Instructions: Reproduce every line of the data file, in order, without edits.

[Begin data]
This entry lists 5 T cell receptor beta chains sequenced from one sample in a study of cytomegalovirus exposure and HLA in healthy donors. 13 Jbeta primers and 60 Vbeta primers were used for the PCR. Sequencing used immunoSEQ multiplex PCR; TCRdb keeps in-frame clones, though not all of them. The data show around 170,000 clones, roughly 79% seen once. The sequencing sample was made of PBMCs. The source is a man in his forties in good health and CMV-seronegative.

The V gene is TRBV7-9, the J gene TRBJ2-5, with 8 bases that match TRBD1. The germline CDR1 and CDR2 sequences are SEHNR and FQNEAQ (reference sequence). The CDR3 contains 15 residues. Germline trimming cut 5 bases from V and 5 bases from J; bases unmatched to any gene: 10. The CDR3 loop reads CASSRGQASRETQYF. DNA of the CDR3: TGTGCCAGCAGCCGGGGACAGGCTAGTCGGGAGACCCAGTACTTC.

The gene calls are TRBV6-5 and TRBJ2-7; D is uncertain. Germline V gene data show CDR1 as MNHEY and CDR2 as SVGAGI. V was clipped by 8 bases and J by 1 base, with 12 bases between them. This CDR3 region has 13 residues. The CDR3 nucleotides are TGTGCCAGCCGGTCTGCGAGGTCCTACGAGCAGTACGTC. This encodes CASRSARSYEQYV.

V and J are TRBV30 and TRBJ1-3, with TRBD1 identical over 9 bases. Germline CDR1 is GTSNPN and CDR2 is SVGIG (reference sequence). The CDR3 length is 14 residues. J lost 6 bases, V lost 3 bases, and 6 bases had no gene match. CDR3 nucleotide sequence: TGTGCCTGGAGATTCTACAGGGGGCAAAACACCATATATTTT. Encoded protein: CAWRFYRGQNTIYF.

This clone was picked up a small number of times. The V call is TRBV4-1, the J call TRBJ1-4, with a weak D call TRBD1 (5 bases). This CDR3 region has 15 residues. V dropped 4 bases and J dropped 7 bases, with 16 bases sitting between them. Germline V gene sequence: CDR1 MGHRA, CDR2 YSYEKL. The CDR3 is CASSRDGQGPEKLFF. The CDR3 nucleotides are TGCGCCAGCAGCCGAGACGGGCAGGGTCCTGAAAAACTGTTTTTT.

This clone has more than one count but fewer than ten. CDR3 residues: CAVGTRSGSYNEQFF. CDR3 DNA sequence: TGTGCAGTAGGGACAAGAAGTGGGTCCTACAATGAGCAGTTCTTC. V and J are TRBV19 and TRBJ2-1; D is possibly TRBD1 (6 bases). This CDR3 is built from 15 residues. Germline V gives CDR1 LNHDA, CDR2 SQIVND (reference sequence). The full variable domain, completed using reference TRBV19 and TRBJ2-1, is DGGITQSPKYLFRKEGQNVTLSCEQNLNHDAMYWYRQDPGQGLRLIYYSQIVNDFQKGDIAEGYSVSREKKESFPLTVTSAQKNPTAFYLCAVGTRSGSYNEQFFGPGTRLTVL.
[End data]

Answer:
This entry lists 5 T cell receptor beta chains sequenced from one sample in a study of cytomegalovirus exposure and HLA in healthy donors. 13 Jbeta primers and 60 Vbeta primers were used for the PCR. Sequencing used immunoSEQ multiplex PCR; TCRdb keeps in-frame clones, though not all of them. The data show around 170,000 clones, roughly 79% seen once. The sequencing sample was made of PBMCs. The source is a man in his forties in good health and CMV-seronegative.

The V gene is TRBV7-9, the J gene TRBJ2-5, with 8 bases that match TRBD1. The germline CDR1 and CDR2 sequences are SEHNR and FQNEAQ (reference sequence). The CDR3 contains 15 residues. Germline trimming cut 5 bases from V and 5 bases from J; bases unmatched to any gene: 10. The CDR3 loop reads CASSRGQASRETQYF. DNA of the CDR3: TGTGCCAGCAGCCGGGGACAGGCTAGTCGGGAGACCCAGTACTTC.

The gene calls are TRBV6-5 and TRBJ2-7; D is uncertain. Germline V gene data show CDR1 as MNHEY and CDR2 as SVGAGI. V was clipped by 8 bases and J by 1 base, with 12 bases between them. This CDR3 region has 13 residues. The CDR3 nucleotides are TGTGCCAGCCGGTCTGCGAGGTCCTACGAGCAGTACGTC. This encodes CASRSARSYEQYV.

V and J are TRBV30 and TRBJ1-3, with TRBD1 identical over 9 bases. Germline CDR1 is GTSNPN and CDR2 is SVGIG (reference sequence). The CDR3 length is 14 residues. J lost 6 bases, V lost 3 bases, and 6 bases had no gene match. CDR3 nucleotide sequence: TGTGCCTGGAGATTCTACAGGGGGCAAAACACCATATATTTT. Encoded protein: CAWRFYRGQNTIYF.

This clone was picked up a small number of times. The V call is TRBV4-1, the J call TRBJ1-4, with a weak D call TRBD1 (5 bases). This CDR3 region has 15 residues. V dropped 4 bases and J dropped 7 bases, with 16 bases sitting between them. Germline V gene sequence: CDR1 MGHRA, CDR2 YSYEKL. The CDR3 is CASSRDGQGPEKLFF. The CDR3 nucleotides are TGCGCCAGCAGCCGAGACGGGCAGGGTCCTGAAAAACTGTTTTTT.

This clone has more than one count but fewer than ten. CDR3 residues: CAVGTRSGSYNEQFF. CDR3 DNA sequence: TGTGCAGTAGGGACAAGAAGTGGGTCCTACAATGAGCAGTTCTTC. V and J are TRBV19 and TRBJ2-1; D is possibly TRBD1 (6 bases). This CDR3 is built from 15 residues. Germline V gives CDR1 LNHDA, CDR2 SQIVND (reference sequence). The full variable domain, completed using reference TRBV19 and TRBJ2-1, is DGGITQSPKYLFRKEGQNVTLSCEQNLNHDAMYWYRQDPGQGLRLIYYSQIVNDFQKGDIAEGYSVSREKKESFPLTVTSAQKNPTAFYLCAVGTRSGSYNEQFFGPGTRLTVL.